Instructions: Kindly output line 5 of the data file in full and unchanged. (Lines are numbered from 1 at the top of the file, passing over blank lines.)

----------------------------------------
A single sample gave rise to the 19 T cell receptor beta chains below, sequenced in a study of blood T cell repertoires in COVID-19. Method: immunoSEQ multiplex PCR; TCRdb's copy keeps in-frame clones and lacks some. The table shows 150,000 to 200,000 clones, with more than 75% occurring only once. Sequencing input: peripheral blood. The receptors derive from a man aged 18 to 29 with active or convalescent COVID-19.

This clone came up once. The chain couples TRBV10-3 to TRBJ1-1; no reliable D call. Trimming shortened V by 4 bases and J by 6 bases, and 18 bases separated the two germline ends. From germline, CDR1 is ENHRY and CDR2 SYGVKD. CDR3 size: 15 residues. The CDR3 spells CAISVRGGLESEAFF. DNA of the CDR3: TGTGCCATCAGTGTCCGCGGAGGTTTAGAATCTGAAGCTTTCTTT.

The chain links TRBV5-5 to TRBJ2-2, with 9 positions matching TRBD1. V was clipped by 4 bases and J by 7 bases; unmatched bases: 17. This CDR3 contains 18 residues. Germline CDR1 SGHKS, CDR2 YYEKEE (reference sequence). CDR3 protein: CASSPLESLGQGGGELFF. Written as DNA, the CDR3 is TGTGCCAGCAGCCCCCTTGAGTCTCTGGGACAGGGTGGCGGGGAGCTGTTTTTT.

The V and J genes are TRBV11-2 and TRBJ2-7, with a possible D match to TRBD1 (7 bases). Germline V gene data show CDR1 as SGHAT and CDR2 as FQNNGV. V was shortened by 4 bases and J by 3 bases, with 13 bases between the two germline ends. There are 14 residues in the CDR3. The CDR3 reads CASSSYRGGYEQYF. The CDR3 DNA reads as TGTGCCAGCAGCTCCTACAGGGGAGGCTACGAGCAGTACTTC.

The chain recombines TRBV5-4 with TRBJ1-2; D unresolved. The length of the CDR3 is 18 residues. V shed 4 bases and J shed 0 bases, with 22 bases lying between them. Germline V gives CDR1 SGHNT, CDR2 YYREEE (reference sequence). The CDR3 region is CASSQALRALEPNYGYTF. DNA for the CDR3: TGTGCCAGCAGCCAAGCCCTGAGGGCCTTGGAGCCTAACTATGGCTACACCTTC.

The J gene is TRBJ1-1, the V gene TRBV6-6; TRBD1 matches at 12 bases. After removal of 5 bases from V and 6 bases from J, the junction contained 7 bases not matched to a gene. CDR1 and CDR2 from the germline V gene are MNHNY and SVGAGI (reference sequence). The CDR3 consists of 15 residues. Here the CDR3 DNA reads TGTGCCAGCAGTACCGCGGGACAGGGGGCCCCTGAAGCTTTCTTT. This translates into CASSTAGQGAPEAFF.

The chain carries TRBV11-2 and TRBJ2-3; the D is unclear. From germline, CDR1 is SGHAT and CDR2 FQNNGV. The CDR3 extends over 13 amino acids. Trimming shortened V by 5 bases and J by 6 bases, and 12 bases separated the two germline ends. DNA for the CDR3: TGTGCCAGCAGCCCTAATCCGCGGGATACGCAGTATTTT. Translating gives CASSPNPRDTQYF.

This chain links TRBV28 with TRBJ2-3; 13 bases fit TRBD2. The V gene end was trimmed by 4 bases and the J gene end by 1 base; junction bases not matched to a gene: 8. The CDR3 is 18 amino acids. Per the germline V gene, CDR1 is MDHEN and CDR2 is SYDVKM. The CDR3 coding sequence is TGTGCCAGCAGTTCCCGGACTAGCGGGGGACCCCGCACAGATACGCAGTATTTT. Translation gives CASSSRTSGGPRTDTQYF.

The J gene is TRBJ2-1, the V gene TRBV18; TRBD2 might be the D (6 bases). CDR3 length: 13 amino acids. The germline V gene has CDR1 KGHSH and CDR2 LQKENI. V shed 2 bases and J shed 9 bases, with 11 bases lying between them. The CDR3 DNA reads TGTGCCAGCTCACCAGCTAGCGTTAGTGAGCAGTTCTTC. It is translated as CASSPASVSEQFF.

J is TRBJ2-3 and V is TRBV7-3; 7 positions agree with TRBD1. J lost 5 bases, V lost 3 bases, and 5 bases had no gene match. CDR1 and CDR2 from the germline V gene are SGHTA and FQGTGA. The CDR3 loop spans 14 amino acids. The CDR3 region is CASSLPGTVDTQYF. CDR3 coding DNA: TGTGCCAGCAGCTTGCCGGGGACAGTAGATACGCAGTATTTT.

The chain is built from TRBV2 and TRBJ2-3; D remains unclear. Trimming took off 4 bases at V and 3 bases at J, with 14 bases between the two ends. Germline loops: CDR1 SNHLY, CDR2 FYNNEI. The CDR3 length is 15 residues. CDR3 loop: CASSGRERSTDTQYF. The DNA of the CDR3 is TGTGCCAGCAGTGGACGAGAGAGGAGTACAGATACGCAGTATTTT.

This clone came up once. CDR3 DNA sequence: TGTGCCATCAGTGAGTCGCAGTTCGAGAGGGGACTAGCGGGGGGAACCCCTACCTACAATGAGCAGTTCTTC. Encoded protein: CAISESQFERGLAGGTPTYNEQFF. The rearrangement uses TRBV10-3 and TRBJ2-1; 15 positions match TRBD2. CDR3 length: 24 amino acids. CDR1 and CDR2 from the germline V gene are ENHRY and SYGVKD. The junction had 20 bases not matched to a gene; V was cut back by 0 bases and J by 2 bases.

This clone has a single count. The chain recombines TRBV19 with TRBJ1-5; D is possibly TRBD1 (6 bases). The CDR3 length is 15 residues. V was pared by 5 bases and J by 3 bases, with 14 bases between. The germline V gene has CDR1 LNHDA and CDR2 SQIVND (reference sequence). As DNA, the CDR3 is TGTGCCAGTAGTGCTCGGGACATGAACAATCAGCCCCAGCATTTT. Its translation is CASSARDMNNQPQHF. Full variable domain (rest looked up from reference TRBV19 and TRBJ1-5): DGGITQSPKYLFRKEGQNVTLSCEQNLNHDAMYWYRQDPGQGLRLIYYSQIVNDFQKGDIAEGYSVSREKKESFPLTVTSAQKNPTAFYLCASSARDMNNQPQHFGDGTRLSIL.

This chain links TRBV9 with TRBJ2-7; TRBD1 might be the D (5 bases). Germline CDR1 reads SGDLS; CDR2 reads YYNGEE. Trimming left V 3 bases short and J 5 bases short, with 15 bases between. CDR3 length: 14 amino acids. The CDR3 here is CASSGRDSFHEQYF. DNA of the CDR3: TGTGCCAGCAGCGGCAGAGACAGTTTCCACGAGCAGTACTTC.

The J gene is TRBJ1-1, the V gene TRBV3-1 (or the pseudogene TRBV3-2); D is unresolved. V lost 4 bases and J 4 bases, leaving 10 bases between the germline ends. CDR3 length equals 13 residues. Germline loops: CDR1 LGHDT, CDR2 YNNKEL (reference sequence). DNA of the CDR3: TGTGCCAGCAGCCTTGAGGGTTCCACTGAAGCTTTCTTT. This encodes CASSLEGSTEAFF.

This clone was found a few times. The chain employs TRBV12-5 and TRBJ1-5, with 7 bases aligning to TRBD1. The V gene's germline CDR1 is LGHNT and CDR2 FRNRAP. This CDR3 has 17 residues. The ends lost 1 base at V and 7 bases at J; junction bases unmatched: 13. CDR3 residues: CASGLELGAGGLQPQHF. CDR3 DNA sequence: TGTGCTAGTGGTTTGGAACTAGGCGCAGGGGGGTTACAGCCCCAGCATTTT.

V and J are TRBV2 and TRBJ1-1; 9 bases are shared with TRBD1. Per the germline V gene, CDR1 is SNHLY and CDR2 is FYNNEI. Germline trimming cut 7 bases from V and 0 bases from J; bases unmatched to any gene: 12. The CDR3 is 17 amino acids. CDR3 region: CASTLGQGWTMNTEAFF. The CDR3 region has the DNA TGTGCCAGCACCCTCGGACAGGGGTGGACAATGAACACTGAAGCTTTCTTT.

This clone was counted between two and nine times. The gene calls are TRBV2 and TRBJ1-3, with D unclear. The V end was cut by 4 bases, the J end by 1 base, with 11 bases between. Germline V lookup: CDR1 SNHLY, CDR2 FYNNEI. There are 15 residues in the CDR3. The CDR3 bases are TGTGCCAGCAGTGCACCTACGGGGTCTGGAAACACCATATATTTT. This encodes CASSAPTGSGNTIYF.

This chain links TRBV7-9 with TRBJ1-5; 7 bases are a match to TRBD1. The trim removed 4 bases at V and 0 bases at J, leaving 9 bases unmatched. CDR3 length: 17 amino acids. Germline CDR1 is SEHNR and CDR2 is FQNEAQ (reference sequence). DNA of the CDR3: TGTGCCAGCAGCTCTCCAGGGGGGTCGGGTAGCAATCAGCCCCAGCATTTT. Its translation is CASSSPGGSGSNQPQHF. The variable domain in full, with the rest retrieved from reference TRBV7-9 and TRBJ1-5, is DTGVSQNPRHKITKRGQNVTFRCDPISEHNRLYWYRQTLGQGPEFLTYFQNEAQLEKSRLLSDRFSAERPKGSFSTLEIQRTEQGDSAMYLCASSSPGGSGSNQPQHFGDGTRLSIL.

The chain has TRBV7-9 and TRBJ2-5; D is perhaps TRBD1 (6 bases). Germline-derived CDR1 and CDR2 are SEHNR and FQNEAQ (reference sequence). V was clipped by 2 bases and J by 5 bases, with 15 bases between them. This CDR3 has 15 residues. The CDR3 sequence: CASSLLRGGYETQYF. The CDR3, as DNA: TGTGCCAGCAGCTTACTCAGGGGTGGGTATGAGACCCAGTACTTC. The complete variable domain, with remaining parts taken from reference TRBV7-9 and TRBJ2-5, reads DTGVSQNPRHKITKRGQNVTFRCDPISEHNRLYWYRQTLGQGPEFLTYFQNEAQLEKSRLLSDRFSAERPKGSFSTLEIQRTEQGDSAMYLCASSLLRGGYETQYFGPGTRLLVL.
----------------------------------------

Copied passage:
The chain recombines TRBV5-4 with TRBJ1-2; D unresolved. The length of the CDR3 is 18 residues. V shed 4 bases and J shed 0 bases, with 22 bases lying between them. Germline V gives CDR1 SGHNT, CDR2 YYREEE (reference sequence). The CDR3 region is CASSQALRALEPNYGYTF. DNA for the CDR3: TGTGCCAGCAGCCAAGCCCTGAGGGCCTTGGAGCCTAACTATGGCTACACCTTC.